Principal Investigator: Monica G. Turner

Agency/Organization: University of Wisconsin-Madison

Branch or Dept: Department of Zoology


Other Project Collaborators

Type

Name

Agency/Organization

Branch or Dept

Co-Principal Investigator

William H Romme

Colorado State University

Department of Forest, Rangeland & Watershed Stewardship

Co-Principal Investigator

Philip A. Townsend

University of Wisconsin-Madison

Department of Forest & Wildlife Ecology

Federal Cooperator

Roy Renkin

NPS-National Park Service

Yellowstone National Park

Federal Fiscal Representative

Lindsay C. Robb

NPS-National Park Service

Yellowstone National Park


Project Locations

Consortium

Northern Rockies


Level

State

Agency

Unit

STATE

WY

NPS

Yellowstone National Park

STATE

WY

NPS

Grand Teton National Park

STATE

WY

FS

Bridger-Teton National Forest

STATE

WY

FS

Shoshone National Forest


Project Deliverables

Final Report view or print

("Results presented in JFSP Final Reports may not have been peer-reviewed and should be interpreted as tentative until published in a peer-reviewed source.")

  ID Type Title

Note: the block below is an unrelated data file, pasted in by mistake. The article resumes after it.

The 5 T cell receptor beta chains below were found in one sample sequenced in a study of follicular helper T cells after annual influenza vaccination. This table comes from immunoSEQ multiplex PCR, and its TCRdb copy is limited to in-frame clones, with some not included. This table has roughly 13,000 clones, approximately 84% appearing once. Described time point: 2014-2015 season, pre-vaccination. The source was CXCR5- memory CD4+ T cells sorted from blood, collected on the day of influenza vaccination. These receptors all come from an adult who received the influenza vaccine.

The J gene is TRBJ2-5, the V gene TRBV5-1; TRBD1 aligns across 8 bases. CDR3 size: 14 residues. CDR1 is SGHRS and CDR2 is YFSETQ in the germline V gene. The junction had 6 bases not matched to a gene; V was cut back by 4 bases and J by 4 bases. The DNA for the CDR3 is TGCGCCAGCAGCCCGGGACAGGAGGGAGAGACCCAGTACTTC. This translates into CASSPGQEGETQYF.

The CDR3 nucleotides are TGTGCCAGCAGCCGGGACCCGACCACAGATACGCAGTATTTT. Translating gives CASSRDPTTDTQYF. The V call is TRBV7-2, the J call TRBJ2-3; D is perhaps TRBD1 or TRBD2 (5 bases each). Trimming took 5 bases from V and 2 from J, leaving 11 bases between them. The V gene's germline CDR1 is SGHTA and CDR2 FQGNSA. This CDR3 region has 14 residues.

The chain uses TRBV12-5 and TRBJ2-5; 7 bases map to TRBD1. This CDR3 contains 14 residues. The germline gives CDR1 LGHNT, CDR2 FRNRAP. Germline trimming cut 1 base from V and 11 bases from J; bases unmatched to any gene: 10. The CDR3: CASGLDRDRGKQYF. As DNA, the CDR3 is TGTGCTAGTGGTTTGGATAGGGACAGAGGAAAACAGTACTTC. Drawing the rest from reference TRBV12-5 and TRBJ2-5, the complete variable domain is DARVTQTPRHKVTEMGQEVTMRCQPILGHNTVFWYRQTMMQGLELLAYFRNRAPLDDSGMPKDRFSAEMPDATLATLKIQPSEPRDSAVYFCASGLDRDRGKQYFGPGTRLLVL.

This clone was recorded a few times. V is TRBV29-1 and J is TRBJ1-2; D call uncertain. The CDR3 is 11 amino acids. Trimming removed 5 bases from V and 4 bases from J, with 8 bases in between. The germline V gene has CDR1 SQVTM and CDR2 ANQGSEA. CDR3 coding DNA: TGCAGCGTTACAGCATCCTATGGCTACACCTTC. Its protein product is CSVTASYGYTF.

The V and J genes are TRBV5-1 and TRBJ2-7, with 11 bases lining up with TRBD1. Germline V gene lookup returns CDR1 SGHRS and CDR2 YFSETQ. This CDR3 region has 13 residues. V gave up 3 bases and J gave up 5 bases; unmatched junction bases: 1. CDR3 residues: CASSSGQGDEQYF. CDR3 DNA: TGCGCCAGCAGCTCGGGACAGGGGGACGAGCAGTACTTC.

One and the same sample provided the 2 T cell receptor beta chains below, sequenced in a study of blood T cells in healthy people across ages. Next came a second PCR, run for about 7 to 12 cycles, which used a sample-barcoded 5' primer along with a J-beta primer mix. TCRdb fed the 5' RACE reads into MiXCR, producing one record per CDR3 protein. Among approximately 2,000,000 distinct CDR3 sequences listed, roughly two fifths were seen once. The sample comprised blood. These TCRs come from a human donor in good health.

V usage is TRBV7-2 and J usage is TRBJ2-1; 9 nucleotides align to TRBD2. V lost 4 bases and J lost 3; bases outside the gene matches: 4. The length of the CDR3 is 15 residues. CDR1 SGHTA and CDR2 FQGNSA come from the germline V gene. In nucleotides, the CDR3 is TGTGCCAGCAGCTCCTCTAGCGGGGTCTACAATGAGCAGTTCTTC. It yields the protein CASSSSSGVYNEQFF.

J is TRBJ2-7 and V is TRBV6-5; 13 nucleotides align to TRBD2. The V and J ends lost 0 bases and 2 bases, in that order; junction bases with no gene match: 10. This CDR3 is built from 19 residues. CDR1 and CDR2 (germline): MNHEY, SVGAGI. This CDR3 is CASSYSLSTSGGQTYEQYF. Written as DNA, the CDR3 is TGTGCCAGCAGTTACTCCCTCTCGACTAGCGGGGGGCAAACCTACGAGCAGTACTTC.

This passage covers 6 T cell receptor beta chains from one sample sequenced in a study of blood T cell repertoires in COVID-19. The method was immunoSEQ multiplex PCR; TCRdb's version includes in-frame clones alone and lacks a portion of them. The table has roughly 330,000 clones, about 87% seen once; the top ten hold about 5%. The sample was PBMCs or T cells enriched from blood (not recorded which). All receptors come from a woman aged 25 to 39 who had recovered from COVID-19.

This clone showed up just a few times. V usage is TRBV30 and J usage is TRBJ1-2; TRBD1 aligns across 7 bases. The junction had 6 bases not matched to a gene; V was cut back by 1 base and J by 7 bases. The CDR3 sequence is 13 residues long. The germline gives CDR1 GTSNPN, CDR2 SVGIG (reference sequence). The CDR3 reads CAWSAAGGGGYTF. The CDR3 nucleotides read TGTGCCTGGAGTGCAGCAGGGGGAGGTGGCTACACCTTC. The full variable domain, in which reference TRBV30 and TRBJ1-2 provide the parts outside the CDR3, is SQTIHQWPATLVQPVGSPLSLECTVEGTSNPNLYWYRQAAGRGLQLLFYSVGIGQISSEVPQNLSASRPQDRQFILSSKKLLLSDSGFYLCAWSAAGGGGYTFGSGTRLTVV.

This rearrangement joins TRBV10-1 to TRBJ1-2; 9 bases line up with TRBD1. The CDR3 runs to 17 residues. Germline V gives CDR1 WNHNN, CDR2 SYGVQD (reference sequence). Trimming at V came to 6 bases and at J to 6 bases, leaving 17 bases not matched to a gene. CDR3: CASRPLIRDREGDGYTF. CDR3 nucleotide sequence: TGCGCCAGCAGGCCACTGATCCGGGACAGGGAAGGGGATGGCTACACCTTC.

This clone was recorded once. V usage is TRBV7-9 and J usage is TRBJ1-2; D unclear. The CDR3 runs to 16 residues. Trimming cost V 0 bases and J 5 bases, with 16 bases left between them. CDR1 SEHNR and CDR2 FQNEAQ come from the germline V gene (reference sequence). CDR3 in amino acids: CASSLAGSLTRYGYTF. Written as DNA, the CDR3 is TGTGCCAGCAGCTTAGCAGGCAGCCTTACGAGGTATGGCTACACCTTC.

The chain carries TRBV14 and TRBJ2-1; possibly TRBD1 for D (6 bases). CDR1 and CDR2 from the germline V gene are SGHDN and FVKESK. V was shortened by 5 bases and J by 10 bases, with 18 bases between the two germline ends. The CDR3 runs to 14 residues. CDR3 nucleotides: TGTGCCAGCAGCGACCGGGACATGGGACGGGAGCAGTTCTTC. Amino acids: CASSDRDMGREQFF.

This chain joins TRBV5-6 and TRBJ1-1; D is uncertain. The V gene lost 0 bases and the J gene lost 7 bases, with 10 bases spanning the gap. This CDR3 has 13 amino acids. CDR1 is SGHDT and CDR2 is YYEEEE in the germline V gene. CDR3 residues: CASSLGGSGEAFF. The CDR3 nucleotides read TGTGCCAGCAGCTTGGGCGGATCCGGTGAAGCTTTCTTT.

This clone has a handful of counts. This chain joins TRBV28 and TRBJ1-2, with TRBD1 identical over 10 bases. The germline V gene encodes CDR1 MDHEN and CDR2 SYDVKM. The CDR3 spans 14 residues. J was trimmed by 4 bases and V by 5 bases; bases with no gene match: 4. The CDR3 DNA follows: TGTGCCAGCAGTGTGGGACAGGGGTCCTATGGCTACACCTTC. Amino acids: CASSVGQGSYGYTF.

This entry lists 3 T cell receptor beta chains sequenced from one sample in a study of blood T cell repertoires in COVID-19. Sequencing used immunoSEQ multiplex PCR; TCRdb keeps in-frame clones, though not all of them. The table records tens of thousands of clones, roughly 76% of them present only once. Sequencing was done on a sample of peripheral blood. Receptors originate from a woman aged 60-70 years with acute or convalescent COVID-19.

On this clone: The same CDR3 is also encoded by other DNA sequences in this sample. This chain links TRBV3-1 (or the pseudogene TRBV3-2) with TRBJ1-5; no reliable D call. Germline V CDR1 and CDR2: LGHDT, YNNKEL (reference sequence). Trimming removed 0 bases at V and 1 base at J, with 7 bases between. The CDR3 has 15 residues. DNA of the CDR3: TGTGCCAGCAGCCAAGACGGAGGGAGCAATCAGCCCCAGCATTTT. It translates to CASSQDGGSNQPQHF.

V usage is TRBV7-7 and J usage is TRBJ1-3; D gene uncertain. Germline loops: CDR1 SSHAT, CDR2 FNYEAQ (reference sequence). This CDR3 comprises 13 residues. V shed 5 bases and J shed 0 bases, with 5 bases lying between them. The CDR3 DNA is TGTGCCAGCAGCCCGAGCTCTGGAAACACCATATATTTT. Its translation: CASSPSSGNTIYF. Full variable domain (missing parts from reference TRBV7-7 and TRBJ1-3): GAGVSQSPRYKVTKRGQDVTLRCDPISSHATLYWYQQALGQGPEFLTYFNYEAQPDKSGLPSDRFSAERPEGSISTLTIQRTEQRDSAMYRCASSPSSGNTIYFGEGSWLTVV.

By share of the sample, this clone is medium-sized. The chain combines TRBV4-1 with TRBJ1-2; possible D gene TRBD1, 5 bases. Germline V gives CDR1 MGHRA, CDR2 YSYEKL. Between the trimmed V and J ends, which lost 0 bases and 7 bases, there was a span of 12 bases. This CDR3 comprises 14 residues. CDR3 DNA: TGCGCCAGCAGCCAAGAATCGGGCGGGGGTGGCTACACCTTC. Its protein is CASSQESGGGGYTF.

view or print   78 Ph.D. Dissertation Bark Beetle Disturbance and Nitrogen Cycling in Conifer Forests of Greater Yellowstone
view or print   2993 Journal Article Landscape Ecology
view or print   5320 Conference/Symposia/Workshop Bark Beetle Effects on Fuel Profiles and Wildfire Severity in Douglas-Fir Forests of Greater Yellowstone
view or print   4329 Conference/Symposia/Workshop Douglas-Fir Beetle Impacts on Fire Severity and Postfire Tree Regeneration in Lower Montane Forests of Greater Yellowstone
view or print   4281 Conference/Symposia/Workshop Effects of Recent Mountain Pine Beetle Infestation on Fire Severity and Post-Fire Regeneration in a Lodgepole Pine Forest of Greater Yellowstone
view or print   4282 Conference/Symposia/Workshop Interactions Between Bark Beetle Outbreaks and Wildfire Potential in Douglas-Fir Forests of Greater Yellowstone
view or print   4284 Conference/Symposia/Workshop Disturbance at the Edge: Douglas-Fir Beetle Outbreaks and Potential Forest-Grassland Shifts Near the Lower Treeline of Greater Yellowstone

Supporting Documents

There are no supporting documents available for this project.